Missing teen sends chilling messages before disappearance - Western Mass News - WGGB/WSHM

Missing teen sends chilling messages before disappearance

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A local mother is desperately searching for clues in her daughter's disappearance.

It's been two weeks since Anji Dean walked out of her Camas home.

"It's horrible. It's horrible," said Lynda Jorgensen, Dean's mother. "She was running because she was scared. We don't even know who she was scared of."

She thinks it was fear that forced her daughter out the front door of her home and into a potentially dangerous situation.

"It's awful, and it's been awful for two weeks now, not knowing where she is, if she's OK, if she's safe," Jorgensen said.

She said her 17-year-old has never run away. That's what initially appeared to have happened on the night of June 23, but when her mom couldn't find her and Dean didn't come home, other clues pointed to something much worse.

"We've had a lot of little red flags that we just assumed were something else that now we're now being told are all the telltale signs of her being lured," Jorgensen said.

The teen sent messages to her boyfriend. One said "I've been in something for a long time and I haven't told you." Another said, "They were going to kill you and my family."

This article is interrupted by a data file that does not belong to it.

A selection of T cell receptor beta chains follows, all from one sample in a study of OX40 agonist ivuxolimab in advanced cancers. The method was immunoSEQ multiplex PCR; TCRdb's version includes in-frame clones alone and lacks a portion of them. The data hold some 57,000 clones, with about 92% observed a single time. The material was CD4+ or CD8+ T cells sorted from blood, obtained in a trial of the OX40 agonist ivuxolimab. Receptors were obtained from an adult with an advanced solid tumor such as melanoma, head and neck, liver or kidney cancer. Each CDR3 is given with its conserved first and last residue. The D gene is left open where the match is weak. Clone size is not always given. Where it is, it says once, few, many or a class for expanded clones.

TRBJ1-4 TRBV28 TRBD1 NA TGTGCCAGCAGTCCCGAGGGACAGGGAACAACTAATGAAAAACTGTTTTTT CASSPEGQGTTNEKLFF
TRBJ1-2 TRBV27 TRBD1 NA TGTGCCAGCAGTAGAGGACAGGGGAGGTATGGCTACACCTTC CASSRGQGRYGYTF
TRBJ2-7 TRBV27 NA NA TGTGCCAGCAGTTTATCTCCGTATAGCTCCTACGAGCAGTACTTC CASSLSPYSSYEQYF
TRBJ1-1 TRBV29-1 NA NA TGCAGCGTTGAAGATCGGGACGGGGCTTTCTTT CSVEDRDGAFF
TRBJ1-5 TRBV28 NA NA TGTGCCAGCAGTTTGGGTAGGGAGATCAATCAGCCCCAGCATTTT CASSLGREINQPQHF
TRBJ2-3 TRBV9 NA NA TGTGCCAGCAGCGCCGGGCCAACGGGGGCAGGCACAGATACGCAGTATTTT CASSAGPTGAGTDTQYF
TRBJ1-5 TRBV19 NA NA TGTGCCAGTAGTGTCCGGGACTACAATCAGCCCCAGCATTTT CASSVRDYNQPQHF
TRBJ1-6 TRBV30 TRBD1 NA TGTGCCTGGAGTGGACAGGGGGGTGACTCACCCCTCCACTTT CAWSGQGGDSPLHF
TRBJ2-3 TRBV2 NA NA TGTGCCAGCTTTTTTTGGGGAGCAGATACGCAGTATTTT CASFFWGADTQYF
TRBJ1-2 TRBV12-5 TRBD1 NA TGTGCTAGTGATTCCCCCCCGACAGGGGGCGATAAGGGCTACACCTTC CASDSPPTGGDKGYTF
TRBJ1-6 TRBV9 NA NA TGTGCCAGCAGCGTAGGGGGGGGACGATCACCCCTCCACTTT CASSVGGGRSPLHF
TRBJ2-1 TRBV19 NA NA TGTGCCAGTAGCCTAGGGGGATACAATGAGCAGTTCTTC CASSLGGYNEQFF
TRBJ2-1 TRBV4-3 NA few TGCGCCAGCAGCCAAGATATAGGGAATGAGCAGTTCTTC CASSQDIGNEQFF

She also left a binder with three letters addressed to family.

"The first letter said, ‘If you're reading this, I'm missing or dead,'" her mom said.

It was signed by the teen and read, "When or if you find me, I'll be all used up or dead."

"She didn't finish the conversation, so no one could investigate her concerns of someone out to get her," said Michelle Bart with the National Women's Coalition Against Violence and Exploitation.

Bart has worked on many cases like this one, and she said the teen mentioned to adults that something was wrong but didn't elaborate. She said it's not unusual for predators to lure girls into trafficking by using threats.

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"Ultimately, she still didn't feel safe enough and walked out the front door," Bart said.

For her family, every day since has been about trying to bring her home.

"Everybody is scared to death for her safety," Jorgensen said. "Whatever she's gotten involved in, we can help her. There are lots of people out there pulling for her."

Anyone with information on the case or who sees Dean should call Clark County Sheriff's Office.

The teen is believed to still be in the Vancouver or Portland area.

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